All Insight models are well-equipped, and even the EX comes with a standard safety package that includes automatic emergency brakes, lane-keeping assist and adaptive cruise control, but without Apple CarPlay and Android Auto smartphone integration. The mid-level LX gets those, along with the camera-based Lane Watch passenger blind spot monitor and a 60/40 rear seat pass-through to a large flat trunk made possible by the modern slim battery pack design. Leather upholstery, premium audio, heated seats and those automatic windshield wipers that I know you must have kick in with the Touring at a max price of $28,985.

You’ll spend thousands more on a loaded Ioniq or Prius, so the efficiency advantages are pretty much a wash for your wallet. You’ll have to decide about saving the planet, not to mention your hearing.

2019 Honda Insight

Base price: $23,725

As tested: $28,985

Type: 5-passenger, 4-door front-wheel-drive sedan

Engine: 1.5-liter 4-cylinder with electric motor

Power: 151 hp, 197 lb-ft

Transmission: Direct drive

MPG: 51-55 city/45-49 hwy

Gary Gastelu is FoxNews.com’s Automotive Editor.

2019 Acura RDX Test Drive: Back to the future

Second time looks to be the charm for Acura’s third-generation RDX. Allow me to explain that calculus.

When the compact SUV was first introduced in 2007, it was essentially a luxed-up version of the Honda CR-V that was powered by the first turbocharged four-cylinder engine the automaker ever offered in the United States.

But it wasn’t a great one. It was a little weak and rough around the edges, and the RDX didn’t find as many buyers as expected. So when it was redesigned for 2012, Acura swapped in one of its silky naturally-aspirated V6 engines to right the ship. It did, and it was smooth sailing from there.

It quickly moved into a strong second place on the sales charts behind the larger MDX. That looks set to change with the all-new 2019 RDX, which has been the brand’s most wanted since it arrived in showrooms, powered once again by a turbocharged four-cylinder.

ACURA MDX SPORT HYBRID TEST DRIVE:

Video

The engine is one of several turbos spread across the Honda/Acura lineup these days. The 272 hp 2.0-liter comes with a 10-speed automatic transmission and is proof that a decade of hard work can pay off. It’s very good. There’s lots of grunt, and Acura dialed in a deep, rich sound with a digital assist.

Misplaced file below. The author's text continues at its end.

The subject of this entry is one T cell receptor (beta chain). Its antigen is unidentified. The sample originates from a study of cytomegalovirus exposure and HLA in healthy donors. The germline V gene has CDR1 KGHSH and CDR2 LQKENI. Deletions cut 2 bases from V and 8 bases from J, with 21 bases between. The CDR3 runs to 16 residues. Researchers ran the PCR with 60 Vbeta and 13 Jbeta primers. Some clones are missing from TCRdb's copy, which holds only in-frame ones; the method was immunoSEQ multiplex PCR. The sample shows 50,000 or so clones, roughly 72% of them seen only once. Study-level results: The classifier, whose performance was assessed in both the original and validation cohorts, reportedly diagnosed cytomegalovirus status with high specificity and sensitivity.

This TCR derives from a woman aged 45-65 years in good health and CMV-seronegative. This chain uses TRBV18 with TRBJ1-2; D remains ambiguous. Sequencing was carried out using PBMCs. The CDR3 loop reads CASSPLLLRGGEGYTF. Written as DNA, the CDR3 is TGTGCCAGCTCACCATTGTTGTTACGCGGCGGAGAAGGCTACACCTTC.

(Acura)

The RDX rides on its own platform this time around, one that features a sporty five-link rear suspension and a super stiff structure engineered to give it a premium feel and accommodate a big hole in the ceiling for a standard panoramic sunroof. The wheelbase is longer than a CR-V’s and the richly appointed passenger compartment is a little roomier, but the RDX’s chic roofline cuts into cargo space. The spare tire is mounted beneath the vehicle, however, which may prove to be inconvenient at the worst time possible, but leaves room for a couple of handy storage bins under the floor.

(Acura)

Prices start at $38,295 for a front-wheel-drive RDX, which beats most of its competitors by thousands, and a loaded all-wheel-drive model rings up at $48,395.

Four trim levels are available, with the top of the line Advanced getting a head-up display, computer-controlled suspension system and a pair of heated and ventilated front buckets with adjustable side bolsters and leg supports. They are remarkably comfortable and dressed in high-quality leather. So is the bridge-like center console, which feels so good you just want to wrap your arms around it.

It’s also home for one of the RDX’s signature features, the so-called True Touchpad Interface for the infotainment system. The pad is designed to mirror the screen mounted up on the dashboard so you don’t have to reach for it or draw your eyes too far away from the road. It works well when you’re trying to access icons located in the corners of the screen, but isn’t so accurate in the middle. Swiping through menus or browsing radio stations is a tedious process. Once you have all of your customizable desktops and favorites set up – not something you want to try while driving – it’s not bad, but I never got the sense it was any better than just having a closer, traditional touchscreen with auxiliary knobs like the Accord offers. That said, it’s much better than the similar setup found in some Lexus vehicles, or any dial-style controls.